A Reason for Courage

Scripture, then, through many forms of expression impresses on us that the power of light is indescribably greater than that of darkness. We need to meditate on this fact often. The power of suggestion is enormous in our lives, and our theological perspective to a large extent determines the degree to which we draw upon the power of Christ. If I believe that the power of darkness in my life is equal to that of light, I’ll live like it. Convinced that I’m doomed to a certain measure of failure and backsliding, my experience will become a self-fulfilling prophecy.

If, on the other hand, I understand the power of Christ in my life to be as great as Scripture declares it to be, I’ll be much more inclined to say no to temptation and to find the heart to obey God at points where I find it challenging to do so.

My ability to think big about my life and my possibilities will also increase by a quantum leap. I’ll find it much more natural to trust Christ to meet my needs, even long-standing ones, and to show me ways to solve “impossible” problems. And I’ll be more willing to do those things that will help me to best realize my potential for Christ and to employ the gifts he’s given me--to take the initiative that walking in faith implies, even when it feels risky to do so. I’ll also be more prone to give attention to prayer and to make bolder requests. As I take these sometimes scary steps to respond to God’s will, I’ll be wonderfully surprised to find that Christ empowers me and brings his blessings to bear on my life in ways I never thought possible. And that experience will encourage stronger faith, which will benefit me in countless ways--strength will lead to strength, in other words. 

Waking Up to All It Means

Nate raised the question about light and darkness with me again sometime after our bike ride. I was putting him to bed one evening, with the lights off in his room, when he asked where the light originated from that was coming through his bedroom window. I explained that light from the bedroom next to his was pouring out that of room’s window and into his. He then asked why the darkness from outside didn’t flow in also. Again, it only seemed logical to him: if light can pour through the window, why not darkness? Although I had explained it before, it was still puzzling to him that darkness has no effect on light.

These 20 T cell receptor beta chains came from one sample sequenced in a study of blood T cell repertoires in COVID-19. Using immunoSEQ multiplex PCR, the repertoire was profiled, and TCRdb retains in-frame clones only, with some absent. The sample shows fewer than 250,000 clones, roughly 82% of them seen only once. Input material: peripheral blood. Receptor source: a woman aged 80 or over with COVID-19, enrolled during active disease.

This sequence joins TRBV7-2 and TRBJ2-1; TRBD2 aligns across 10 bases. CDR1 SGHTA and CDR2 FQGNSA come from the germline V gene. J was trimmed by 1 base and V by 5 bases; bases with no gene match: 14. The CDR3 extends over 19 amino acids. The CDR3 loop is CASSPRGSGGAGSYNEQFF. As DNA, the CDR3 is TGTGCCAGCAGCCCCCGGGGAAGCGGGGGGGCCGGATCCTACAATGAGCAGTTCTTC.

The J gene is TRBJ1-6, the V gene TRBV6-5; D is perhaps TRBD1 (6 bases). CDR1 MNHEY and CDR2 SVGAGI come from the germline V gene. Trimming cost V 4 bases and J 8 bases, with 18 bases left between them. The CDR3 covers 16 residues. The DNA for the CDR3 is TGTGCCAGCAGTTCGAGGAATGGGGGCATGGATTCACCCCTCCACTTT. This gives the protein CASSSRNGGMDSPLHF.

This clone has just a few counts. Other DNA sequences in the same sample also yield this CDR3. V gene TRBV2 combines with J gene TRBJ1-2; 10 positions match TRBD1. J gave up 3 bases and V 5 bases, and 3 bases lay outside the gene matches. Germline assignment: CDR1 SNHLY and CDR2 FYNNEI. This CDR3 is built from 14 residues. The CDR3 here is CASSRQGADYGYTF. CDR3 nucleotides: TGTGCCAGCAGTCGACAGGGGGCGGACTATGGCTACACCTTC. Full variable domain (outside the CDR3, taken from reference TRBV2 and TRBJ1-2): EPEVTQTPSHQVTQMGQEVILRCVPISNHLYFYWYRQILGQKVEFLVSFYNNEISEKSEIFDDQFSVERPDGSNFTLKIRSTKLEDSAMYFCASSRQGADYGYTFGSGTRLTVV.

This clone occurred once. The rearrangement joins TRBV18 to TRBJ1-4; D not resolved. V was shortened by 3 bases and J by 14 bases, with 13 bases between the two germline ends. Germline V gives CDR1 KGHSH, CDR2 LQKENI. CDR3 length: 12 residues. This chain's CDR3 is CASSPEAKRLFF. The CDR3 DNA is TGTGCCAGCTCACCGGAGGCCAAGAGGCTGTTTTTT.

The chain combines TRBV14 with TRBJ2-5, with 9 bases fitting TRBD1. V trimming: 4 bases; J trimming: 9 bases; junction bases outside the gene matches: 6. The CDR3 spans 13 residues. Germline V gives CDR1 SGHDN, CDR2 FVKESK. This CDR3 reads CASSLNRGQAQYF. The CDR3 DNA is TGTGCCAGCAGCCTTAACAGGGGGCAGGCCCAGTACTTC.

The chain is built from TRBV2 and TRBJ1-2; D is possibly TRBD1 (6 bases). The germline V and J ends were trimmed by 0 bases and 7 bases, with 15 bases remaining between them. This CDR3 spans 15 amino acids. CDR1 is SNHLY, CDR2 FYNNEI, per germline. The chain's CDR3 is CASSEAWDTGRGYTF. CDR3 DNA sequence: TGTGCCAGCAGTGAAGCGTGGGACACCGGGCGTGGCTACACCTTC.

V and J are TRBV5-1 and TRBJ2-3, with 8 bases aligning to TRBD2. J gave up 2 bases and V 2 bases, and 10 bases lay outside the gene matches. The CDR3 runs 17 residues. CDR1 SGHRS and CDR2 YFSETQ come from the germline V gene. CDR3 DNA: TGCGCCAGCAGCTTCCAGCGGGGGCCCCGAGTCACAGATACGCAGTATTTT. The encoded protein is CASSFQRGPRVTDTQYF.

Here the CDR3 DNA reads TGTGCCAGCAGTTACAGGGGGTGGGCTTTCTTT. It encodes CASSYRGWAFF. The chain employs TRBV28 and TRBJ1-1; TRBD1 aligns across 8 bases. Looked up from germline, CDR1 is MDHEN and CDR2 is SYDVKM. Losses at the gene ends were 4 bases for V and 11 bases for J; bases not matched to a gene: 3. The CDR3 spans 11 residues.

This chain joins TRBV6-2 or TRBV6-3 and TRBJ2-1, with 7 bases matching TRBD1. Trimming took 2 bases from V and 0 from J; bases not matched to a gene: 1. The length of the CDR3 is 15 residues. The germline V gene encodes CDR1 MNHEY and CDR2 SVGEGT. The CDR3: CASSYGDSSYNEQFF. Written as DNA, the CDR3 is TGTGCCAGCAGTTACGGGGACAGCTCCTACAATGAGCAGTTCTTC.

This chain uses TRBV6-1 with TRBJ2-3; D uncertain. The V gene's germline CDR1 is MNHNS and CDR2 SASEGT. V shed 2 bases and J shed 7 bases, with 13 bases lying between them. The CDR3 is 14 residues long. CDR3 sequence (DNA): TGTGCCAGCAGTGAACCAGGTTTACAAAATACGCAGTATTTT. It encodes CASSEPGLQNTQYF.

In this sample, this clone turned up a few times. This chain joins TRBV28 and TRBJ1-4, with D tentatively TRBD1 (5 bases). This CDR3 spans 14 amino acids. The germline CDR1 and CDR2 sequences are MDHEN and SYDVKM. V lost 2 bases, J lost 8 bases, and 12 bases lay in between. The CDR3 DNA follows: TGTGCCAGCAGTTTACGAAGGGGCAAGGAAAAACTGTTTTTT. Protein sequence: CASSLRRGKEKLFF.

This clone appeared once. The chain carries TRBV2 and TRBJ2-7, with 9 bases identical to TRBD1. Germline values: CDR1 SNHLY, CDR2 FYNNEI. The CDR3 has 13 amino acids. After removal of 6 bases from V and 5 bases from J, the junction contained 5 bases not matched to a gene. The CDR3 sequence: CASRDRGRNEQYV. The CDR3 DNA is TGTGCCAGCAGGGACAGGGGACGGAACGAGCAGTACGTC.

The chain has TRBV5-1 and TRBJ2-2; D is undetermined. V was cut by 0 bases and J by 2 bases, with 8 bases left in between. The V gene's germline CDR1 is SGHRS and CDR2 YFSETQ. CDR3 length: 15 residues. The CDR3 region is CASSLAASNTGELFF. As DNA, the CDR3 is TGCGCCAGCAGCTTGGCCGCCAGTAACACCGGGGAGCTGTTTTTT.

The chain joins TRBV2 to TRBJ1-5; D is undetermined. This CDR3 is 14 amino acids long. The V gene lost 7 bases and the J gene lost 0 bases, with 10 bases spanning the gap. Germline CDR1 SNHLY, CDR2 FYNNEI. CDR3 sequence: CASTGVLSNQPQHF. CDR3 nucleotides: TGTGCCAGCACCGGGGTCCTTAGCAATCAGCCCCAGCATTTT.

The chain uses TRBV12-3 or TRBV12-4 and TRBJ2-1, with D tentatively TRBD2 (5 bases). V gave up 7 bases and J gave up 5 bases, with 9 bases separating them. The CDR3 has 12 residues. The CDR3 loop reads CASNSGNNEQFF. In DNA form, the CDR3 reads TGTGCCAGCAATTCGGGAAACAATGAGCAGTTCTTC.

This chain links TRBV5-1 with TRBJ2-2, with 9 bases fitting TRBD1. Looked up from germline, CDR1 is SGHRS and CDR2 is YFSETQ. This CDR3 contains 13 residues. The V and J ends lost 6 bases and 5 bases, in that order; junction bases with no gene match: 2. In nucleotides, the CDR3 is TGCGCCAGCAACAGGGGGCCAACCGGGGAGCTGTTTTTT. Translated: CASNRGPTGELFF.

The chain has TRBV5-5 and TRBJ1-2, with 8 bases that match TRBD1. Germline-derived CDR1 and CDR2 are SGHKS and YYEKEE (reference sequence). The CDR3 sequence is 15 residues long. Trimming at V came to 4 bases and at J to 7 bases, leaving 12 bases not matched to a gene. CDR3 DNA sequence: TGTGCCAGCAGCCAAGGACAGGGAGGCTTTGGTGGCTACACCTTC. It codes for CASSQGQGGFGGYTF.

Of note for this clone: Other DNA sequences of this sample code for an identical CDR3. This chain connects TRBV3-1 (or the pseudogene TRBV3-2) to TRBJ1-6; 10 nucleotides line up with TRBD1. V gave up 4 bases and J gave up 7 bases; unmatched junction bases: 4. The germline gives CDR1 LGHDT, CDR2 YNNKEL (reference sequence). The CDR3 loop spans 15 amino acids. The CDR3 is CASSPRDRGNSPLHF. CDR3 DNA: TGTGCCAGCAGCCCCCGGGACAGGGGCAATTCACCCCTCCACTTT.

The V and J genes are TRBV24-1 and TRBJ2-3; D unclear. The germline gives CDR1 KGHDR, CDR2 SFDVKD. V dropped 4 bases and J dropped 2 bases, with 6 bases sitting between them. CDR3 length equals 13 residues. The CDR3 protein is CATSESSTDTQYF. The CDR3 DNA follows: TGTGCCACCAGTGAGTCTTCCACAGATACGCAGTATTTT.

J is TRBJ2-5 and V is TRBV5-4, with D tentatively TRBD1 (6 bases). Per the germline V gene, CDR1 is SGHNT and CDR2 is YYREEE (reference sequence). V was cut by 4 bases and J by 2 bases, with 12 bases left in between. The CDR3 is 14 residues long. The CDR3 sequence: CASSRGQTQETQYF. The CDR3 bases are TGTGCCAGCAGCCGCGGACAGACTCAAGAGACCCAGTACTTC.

By the same token, it continues to seem unnatural to us to think that Christ’s power in us is as extensive as Scripture says it is. Yet Scripture declares it to be as great as that of light over darkness. We need to remind ourselves constantly of this.

May this Christmas season be a time when we reflect often on this unspeakable aspect of Christ’s power, and on his ability to do “immeasurably more than all we ask or imagine” in and through our life (Eph. 3:20). And may our emphasis upon light in decorations at this time of year be a constant reminder to us that Christ’s birth was a time when “the true light that gives light to every man was coming into the world” (Jn 1:9). Let us dwell on the fact that Scripture not only describes Christ himself as light, but declares that his light indwells us who believe in him--and let us give careful thought to all that this means for our Christian experience.

Of course, the most familiar image of light from the Christmas story is the star of Bethlehem . God provided this great light, in part, for a practical reason--to provide the Magi illumination in the darkness of night, and direction to the stable where the baby Jesus was lying. Yet I suspect God also meant it to be a symbol of the unfathomable power Christ would exert in the lives of those chose to follow him--a power comparable to that of light over darkness. Scripture tells us that when the Magi saw this light, “they rejoiced exceedingly with great joy” (Mt 2:10 NAS). May we take equal joy in realizing that his light can dispel the darkness in our own life at every point, if we allow it to. And may we strive in every way to live accordingly.

The Christian life is not meant to be a halfway experience.